Dawn at St. Patrick’s

In honor of The Twelfth (Battle of the Boyne), we present this work by one of today’s finest exemplars of the Irish spirit.

Derek Mahon
Irish
b. 1941

 

There is an old
statue in the courtyard
that weeps, like Niobe, its sorrow in stone.
The griefs of the ages she has made her own.
Her eyes are rain-washed but not hard,
her body is covered in mould,
the garden overgrown.

One by one
the first lights come on,
those that haven’t been on all night.
Christmas, the harshly festive, has come and gone.
No snow, but the rain pours down
in the first hour before dawn,
before daylight.

Swift’s home
for ‘fools and mad’ has become
the administrative block. Much there
has remained unchanged for many a long year —
stairs, chairs, Georgian widows shafting light and dust,
of the satirist;

but the real
hospital is a cheerful
modern extension at the back
hung with restful reproductions of Dufy, Klee and Braque.
Television, Russian fiction, snooker with the staff,
a sifter of Lucozade, a paragraph
of Newsweek or the Daily Mail

are my daily routine
during the festive season.
They don’t lock the razors here
as in Bowditch Hall. We have remained upright —
though, to be frank, the Christmas dinner scene,
with grown men in their festive gear,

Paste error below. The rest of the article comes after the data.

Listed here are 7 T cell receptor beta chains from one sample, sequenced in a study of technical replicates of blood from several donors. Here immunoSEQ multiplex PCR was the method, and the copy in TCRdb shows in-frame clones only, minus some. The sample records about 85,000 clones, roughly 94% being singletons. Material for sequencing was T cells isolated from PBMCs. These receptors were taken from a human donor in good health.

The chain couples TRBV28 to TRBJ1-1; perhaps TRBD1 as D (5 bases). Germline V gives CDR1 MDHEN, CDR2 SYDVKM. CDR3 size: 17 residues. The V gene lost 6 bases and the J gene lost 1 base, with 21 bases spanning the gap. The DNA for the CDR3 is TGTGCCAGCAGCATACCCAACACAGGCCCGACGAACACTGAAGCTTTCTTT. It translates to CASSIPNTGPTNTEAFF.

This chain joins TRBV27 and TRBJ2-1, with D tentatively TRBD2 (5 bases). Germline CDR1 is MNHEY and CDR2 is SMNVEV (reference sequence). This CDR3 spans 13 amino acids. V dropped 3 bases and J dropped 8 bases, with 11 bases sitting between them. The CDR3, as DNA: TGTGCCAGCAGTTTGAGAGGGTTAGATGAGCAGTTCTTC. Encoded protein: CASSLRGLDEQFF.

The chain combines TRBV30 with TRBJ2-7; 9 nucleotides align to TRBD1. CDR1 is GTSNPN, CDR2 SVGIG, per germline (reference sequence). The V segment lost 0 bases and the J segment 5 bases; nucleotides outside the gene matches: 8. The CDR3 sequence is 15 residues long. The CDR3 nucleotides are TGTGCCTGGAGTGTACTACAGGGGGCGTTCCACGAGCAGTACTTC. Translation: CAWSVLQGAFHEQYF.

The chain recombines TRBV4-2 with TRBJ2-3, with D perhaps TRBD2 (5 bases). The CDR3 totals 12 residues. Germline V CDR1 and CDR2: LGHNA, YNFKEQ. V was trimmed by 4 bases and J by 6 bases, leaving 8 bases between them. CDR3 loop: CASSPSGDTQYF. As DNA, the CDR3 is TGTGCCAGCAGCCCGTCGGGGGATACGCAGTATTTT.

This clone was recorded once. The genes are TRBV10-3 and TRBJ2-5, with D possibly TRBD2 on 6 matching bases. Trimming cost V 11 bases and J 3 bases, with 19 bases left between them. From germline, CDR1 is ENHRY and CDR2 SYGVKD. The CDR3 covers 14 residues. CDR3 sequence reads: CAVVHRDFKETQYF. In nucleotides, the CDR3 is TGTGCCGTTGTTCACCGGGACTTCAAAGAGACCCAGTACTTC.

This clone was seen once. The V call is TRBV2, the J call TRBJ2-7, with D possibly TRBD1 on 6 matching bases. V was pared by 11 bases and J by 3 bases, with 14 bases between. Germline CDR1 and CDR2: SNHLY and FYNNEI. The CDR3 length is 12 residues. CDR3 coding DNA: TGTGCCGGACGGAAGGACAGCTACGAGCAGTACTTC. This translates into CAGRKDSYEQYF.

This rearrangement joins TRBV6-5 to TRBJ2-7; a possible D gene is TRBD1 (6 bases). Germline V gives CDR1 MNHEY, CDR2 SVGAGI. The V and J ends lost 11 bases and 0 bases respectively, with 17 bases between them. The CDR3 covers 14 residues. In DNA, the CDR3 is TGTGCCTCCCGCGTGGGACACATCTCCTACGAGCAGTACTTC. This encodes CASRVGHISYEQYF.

was a sobering sight.

I watch the last
planes of the year go past,
silently climbing a cloud-lit sky.
Earth-bound, soon I’ll be taking a train to Cork
and trying to get back to work
at my sea-lit, fort-view desk
in the turf-smoky dusk.

Meanwhile,
next door, a visiting priest
intones to a faithful dormitory.
I sit on my Protestant bed, a make-believe existentialist,
and stare the clouds of unknowing. We style,
as best we may, our private destiny;
or so it seems to me

as I chew my thumb
and try to figure out
what brought me to my present state¬ —
an ‘educated man’, a man of consequence, no bum
but one who has hardly grasped what life is about,
if anything. My children, far away,
don’t know where I am today,

in a Dublin asylum
with a paper whistle and a mince pie,
my bits and pieces making a home from home.
I pray to the rain-clouds that they never come
where their lost father lies; that their mother thrives;
and that I
may measure up to them
before I die.

Soon a new year
will be here demanding, as before,
modest proposals, resolute resolutions, a new leaf,
new leaves. This is the story of my life,
the story of all lives everywhere,
mad fools whatever we are,
in here or out there.

Light and sane
I shall walk down to the train,
into that world whose sanity we know,
like Swift to be a fiction and a show.
The clouds part, the rain ceases, the sun
casts now upon everyone
its ancient shadow.

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